A Company was sent, in support of the 194th, to an area east of Pampanga.  It was there that they lost a tank platoon commander, Lt. William Read.  On a road east of Zaragoza, on December 30th, the company was bivouacked for the night and posted sentries.  The sentries heard a noise on the road and woke the other tankers who grabbed Tommy-guns and manned the tanks' machine guns.  As they watched, a Japanese bicycle battalion rode into their bivouac.  When the last bicycle passed the tanks, the tankers opened up on them.  When they stopped firing, they had completely wiped out the bicycle battalion.  To leave the area, the tankers drove their tanks over the bodies.  

    At the Gumain River, the night of December 31st to the morning of January 1st, the tank companies formed a defensive line along the south bank of the river.  When the Japanese attacked the position at night, they were easy to see since they were wearing white t-shirts.  The Japanese were taking heavy casualties, so they attempted to use smoke to cover their advance, but the wind blew the smoke into the Japanese.  When the Japanese broke off the attack, they had suffered fifty percent casualties.
    At Guagua, A Company, with units from the 11th Division, Philippine Army, attempted to make a counterattack against the Japanese.  Somehow, the tanks were mistaken, by the Filipinos to be Japanese.  The 11th Division accurately used mortars on them.  The result was the loss of three tanks.

    On January 1st, the tanks of the 194th were holding the Calumpit Bridge allowing the Southern Luzon Forces to cross the bridge toward Bataan.  General Wainwright was attempting to hold the main Japanese force coming down Route 5 to prevent the troops from being cut off.  General MacArthur's chief of staff gave conflicting orders involving whose command the defenders were under which caused confusion.  Gen. Wainwright was not aware these orders had been given.
    On January 1st, the tanks of the 194th were holding the Calumpit Bridge allowing the Southern Luzon Forces to cross the bridge toward Bataan.  General Wainwright was attempting to hold the main Japanese force coming down Route 5 to prevent the troops from being cut off.  General MacArthur's chief of staff gave conflicting orders involving whose command the defenders were under which caused confusion.  Gen. Wainwright was not aware these orders had been given.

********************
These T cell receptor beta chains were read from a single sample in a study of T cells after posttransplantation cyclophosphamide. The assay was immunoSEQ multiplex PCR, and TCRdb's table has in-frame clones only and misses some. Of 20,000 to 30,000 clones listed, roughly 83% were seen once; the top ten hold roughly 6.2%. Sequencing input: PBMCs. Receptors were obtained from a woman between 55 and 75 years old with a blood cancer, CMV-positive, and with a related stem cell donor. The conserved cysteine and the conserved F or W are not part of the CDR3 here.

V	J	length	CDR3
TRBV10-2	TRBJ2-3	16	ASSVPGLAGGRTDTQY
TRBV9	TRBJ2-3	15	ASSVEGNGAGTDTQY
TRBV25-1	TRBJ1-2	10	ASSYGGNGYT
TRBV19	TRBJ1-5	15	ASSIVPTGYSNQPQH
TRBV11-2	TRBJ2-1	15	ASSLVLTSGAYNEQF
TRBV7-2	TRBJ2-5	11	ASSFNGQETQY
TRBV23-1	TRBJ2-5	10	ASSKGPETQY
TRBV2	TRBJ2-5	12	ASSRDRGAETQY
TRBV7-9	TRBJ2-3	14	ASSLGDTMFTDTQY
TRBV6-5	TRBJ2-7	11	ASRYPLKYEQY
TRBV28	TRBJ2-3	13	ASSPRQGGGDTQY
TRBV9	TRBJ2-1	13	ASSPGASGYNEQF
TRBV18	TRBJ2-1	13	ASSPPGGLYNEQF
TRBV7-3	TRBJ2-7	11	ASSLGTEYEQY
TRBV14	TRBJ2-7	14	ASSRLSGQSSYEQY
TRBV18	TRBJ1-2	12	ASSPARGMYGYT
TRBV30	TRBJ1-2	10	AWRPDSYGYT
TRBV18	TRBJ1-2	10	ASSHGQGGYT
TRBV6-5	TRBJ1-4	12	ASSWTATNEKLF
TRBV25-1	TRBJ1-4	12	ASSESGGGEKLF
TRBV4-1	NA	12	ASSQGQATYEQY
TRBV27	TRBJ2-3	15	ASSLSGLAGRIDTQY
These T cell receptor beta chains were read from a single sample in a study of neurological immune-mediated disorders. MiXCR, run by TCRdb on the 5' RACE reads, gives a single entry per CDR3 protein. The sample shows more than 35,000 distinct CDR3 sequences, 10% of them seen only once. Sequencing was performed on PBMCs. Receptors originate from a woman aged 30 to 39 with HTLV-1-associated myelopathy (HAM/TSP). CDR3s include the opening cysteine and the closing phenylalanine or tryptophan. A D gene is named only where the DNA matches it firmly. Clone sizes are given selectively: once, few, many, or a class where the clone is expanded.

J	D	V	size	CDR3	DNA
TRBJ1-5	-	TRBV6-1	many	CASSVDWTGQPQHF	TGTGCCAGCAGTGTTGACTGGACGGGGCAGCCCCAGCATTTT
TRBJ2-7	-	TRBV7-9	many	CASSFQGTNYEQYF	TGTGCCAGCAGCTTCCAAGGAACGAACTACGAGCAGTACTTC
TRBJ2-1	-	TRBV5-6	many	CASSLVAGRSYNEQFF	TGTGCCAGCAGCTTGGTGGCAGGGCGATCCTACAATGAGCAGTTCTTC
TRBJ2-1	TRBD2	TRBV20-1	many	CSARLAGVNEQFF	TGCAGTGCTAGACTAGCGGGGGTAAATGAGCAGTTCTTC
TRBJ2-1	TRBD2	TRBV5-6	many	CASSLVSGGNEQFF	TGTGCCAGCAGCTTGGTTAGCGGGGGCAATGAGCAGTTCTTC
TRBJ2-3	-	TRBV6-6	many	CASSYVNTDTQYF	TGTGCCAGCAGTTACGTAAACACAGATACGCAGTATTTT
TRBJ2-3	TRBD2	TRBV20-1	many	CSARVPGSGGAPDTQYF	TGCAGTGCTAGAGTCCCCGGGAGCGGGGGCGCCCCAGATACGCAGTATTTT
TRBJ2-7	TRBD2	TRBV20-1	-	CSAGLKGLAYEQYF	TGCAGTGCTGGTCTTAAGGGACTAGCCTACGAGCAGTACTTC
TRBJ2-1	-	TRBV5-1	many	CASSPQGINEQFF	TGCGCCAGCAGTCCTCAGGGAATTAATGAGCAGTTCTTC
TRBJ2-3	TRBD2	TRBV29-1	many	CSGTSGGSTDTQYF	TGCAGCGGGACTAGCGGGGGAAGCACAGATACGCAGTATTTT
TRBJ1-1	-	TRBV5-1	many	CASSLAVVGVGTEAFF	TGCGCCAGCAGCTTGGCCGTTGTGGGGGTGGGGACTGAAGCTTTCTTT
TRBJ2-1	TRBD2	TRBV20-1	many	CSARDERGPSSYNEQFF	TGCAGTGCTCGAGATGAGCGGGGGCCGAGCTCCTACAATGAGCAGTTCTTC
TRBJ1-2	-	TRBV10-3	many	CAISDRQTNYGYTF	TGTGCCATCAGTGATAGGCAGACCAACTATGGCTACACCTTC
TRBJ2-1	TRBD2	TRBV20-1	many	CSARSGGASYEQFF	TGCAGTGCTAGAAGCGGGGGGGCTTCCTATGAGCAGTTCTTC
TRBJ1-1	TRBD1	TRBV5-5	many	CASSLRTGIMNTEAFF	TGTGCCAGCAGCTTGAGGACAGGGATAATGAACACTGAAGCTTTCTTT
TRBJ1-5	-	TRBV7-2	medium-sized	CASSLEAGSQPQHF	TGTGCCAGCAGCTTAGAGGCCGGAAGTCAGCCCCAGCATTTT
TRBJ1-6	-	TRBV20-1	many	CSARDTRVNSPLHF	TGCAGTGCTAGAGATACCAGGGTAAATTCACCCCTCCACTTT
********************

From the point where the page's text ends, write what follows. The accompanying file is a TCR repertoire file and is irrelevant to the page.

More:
On January 1st, the tanks of the 194th were holding the Calumpit Bridge allowing the Southern Luzon forces to cross the river and fall back toward Bataan.  General Wainwright was attempting to hold the main Japanese force coming down Route 5 to prevent the troops from being cut off.  General MacArthur's chief of staff gave conflicting orders involving whose command the defenders were under which caused confusion among the defenders.  Gen. Wainwright was not aware these orders had been given.
    On January 1st, the tanks of the 194th were holding the Calumpit Bridge allowing the Southern Luzon Forces to cross the bridge toward Bataan.  General Wainwright was attempting to hold the main Japanese force coming down Route 5 to prevent the troops from being cut off.  General MacArthur's chief of staff gave conflicting orders involving whose command the defenders were under which caused confusion.  Gen. Wainwright was not aware these orders had been given.
   Because of the orders, there was confusion among the Filipinos and American forces defending the bridges over the Pampanga River.  Due to the efforts of the Self Propelled Mounts, the 71st Field Artillery, and a frenzied attack by the 192nd Tank Battalion the Japanese were halted.  From January 2nd to 4th, the 192nd held the road open from San Fernando to Dinalupihan so the southern forces could escape.  It was also in January 1942, that the food ration was cut in half.  It was not too long after this was done that malaria, dysentery, and dengue fever began hitting the soldiers.  The company returned to the command of the 192nd.